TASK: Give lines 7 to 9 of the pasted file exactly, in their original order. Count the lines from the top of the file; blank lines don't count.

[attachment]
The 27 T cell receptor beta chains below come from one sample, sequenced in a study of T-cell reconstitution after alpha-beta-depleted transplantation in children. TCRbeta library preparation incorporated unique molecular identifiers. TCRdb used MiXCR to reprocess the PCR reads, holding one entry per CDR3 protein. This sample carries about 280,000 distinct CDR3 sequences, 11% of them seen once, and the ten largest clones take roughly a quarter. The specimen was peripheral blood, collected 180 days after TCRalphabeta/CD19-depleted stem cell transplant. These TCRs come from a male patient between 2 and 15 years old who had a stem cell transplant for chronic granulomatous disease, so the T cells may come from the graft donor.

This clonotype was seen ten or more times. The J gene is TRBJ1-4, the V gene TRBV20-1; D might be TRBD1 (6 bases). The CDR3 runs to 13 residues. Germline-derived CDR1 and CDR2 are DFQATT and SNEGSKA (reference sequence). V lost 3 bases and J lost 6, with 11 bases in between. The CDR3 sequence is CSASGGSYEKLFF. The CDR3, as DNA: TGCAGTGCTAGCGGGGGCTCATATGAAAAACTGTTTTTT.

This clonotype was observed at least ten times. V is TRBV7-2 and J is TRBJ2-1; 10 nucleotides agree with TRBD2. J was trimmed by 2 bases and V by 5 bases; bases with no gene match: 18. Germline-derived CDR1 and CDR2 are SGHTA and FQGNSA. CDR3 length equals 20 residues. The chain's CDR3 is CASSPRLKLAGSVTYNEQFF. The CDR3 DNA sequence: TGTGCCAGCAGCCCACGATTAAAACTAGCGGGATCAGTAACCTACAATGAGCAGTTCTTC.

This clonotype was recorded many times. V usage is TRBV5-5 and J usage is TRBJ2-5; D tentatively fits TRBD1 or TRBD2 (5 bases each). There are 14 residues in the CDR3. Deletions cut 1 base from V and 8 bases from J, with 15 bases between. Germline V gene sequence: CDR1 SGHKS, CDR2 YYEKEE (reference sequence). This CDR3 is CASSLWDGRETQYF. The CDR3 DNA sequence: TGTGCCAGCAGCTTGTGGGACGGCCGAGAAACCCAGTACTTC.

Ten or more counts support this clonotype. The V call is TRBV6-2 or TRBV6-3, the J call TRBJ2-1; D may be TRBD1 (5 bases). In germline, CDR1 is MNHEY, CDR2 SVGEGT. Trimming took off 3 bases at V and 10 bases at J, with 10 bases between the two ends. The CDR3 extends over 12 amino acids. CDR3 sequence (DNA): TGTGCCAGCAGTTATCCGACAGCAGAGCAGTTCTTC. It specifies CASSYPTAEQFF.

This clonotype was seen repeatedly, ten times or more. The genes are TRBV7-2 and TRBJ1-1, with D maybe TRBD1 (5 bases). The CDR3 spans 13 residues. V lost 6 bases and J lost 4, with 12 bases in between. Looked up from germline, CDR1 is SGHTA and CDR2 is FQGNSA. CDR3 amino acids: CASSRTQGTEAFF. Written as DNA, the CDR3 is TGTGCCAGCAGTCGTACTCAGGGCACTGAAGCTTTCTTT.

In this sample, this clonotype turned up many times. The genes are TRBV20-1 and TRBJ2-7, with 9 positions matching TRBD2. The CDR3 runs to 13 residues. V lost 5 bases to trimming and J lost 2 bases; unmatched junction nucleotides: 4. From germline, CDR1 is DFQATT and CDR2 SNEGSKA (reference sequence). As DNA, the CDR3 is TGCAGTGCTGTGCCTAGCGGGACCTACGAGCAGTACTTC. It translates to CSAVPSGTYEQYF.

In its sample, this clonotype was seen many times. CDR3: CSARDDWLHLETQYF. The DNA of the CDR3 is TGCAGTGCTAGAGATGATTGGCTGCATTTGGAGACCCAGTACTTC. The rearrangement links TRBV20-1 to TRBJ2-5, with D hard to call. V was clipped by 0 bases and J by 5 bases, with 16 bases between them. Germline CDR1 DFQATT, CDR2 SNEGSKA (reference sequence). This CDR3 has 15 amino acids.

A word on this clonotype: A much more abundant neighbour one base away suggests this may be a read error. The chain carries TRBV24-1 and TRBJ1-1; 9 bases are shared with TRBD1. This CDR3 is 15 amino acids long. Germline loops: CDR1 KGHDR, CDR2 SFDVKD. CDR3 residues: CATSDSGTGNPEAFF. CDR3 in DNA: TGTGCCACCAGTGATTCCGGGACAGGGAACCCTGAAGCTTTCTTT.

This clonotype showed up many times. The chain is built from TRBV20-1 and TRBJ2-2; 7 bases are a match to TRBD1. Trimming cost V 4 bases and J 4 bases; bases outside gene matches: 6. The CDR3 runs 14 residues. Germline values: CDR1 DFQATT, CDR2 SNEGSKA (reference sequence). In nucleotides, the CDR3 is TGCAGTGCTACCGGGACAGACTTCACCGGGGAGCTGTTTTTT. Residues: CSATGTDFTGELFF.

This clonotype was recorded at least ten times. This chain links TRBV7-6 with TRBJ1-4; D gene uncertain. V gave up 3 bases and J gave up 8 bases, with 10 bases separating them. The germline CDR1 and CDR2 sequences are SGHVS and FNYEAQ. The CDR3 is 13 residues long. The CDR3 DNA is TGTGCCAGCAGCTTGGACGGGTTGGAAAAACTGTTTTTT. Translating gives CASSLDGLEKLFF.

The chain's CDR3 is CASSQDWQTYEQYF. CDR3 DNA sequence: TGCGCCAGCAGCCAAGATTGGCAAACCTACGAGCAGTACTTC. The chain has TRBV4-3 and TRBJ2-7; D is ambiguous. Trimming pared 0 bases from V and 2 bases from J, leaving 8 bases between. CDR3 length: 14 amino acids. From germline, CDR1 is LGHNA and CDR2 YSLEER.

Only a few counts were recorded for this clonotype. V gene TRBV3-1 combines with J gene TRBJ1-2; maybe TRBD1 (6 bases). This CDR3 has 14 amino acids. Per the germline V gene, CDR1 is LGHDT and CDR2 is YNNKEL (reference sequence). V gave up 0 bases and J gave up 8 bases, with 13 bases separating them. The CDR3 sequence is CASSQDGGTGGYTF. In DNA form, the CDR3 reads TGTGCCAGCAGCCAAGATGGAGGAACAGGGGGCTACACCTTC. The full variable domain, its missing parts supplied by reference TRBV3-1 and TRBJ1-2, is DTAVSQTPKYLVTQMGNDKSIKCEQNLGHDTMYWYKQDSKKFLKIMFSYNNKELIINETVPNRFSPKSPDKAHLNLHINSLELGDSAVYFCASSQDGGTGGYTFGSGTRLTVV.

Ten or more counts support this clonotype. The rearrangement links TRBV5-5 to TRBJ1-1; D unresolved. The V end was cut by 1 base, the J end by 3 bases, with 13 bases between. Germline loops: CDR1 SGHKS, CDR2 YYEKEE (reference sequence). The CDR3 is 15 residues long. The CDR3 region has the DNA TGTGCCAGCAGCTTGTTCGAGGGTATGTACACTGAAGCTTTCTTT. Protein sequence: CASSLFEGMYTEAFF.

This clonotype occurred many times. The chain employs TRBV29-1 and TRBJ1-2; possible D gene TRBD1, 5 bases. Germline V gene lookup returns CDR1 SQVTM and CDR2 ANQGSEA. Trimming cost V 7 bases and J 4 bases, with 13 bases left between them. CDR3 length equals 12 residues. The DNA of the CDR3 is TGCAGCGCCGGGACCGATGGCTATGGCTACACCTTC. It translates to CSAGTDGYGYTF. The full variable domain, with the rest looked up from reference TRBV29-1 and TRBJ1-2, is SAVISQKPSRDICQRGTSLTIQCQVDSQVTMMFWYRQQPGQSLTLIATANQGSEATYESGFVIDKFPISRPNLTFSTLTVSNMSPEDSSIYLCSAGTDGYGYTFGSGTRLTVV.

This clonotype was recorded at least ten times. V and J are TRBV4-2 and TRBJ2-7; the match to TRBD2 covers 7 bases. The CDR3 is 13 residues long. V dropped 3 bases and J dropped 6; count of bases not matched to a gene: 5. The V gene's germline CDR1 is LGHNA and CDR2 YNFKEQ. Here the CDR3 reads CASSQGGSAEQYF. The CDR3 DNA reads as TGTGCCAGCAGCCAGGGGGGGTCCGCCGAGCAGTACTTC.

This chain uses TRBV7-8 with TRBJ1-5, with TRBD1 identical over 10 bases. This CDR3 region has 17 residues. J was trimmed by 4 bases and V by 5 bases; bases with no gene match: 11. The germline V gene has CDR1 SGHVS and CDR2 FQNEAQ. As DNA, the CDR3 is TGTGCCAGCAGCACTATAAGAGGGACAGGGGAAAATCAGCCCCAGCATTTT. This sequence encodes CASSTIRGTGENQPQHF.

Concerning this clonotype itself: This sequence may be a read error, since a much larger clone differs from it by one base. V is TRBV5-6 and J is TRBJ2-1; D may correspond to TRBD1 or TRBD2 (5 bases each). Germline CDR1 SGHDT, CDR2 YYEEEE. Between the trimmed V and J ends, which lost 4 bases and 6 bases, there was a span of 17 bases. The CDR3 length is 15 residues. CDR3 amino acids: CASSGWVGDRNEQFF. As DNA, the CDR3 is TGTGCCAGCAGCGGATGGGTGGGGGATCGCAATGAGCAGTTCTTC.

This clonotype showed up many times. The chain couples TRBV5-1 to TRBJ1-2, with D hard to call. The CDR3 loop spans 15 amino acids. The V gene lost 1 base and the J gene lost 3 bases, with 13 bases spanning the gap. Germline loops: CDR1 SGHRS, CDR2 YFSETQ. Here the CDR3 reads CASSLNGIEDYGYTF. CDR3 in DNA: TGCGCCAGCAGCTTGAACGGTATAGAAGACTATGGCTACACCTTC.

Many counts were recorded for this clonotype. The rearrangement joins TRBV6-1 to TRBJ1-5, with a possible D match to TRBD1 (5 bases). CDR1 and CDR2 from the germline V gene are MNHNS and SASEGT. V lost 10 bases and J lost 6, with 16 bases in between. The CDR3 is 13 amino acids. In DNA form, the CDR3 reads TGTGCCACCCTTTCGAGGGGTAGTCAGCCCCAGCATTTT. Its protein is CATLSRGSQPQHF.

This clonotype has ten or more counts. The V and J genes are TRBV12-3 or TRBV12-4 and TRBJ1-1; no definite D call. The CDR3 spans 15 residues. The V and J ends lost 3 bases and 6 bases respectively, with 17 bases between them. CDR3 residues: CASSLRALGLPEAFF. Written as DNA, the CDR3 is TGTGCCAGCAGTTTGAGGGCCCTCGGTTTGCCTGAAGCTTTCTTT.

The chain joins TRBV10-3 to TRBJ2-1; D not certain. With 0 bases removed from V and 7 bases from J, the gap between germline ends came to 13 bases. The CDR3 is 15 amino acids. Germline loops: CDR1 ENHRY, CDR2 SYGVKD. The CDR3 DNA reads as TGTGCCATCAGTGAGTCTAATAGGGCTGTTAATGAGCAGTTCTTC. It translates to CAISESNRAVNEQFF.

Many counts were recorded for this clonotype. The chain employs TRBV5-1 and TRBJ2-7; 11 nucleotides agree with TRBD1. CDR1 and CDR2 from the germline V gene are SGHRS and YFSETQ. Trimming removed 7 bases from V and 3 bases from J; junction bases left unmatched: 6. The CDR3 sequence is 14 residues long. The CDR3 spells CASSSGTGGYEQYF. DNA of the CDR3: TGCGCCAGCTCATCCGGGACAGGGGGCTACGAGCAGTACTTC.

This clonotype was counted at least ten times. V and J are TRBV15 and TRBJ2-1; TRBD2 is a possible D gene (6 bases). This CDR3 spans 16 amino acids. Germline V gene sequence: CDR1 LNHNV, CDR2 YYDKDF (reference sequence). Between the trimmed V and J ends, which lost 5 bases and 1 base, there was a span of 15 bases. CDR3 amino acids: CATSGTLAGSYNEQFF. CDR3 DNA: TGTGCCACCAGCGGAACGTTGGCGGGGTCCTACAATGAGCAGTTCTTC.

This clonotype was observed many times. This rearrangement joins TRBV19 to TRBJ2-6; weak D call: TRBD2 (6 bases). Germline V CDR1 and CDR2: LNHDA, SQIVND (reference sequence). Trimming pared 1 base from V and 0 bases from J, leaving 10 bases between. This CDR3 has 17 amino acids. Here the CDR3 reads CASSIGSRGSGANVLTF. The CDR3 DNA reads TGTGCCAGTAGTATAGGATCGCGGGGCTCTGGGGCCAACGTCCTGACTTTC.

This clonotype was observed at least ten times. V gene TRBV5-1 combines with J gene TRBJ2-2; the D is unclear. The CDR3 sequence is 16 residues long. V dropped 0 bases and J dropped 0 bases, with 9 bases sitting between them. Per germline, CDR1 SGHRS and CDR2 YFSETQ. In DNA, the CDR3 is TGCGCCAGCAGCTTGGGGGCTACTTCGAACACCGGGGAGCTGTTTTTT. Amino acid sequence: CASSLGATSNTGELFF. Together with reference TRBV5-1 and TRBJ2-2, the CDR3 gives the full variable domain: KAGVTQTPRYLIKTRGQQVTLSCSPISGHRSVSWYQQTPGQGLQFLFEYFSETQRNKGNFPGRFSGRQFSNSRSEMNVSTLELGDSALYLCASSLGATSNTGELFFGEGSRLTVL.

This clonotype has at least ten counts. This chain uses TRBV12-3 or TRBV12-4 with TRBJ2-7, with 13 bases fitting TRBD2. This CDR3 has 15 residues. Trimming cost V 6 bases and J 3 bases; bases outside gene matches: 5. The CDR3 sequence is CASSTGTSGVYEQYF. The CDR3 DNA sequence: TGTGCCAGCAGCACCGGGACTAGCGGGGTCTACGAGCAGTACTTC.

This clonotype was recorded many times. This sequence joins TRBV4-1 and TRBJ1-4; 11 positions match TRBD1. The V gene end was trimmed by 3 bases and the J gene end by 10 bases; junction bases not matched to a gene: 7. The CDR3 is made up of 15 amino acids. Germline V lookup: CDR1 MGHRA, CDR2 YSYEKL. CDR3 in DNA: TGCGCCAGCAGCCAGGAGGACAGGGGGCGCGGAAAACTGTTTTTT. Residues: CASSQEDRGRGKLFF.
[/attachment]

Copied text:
In this sample, this clonotype turned up many times. The genes are TRBV20-1 and TRBJ2-7, with 9 positions matching TRBD2. The CDR3 runs to 13 residues. V lost 5 bases to trimming and J lost 2 bases; unmatched junction nucleotides: 4. From germline, CDR1 is DFQATT and CDR2 SNEGSKA (reference sequence). As DNA, the CDR3 is TGCAGTGCTGTGCCTAGCGGGACCTACGAGCAGTACTTC. It translates to CSAVPSGTYEQYF.

In its sample, this clonotype was seen many times. CDR3: CSARDDWLHLETQYF. The DNA of the CDR3 is TGCAGTGCTAGAGATGATTGGCTGCATTTGGAGACCCAGTACTTC. The rearrangement links TRBV20-1 to TRBJ2-5, with D hard to call. V was clipped by 0 bases and J by 5 bases, with 16 bases between them. Germline CDR1 DFQATT, CDR2 SNEGSKA (reference sequence). This CDR3 has 15 amino acids.

A word on this clonotype: A much more abundant neighbour one base away suggests this may be a read error. The chain carries TRBV24-1 and TRBJ1-1; 9 bases are shared with TRBD1. This CDR3 is 15 amino acids long. Germline loops: CDR1 KGHDR, CDR2 SFDVKD. CDR3 residues: CATSDSGTGNPEAFF. CDR3 in DNA: TGTGCCACCAGTGATTCCGGGACAGGGAACCCTGAAGCTTTCTTT.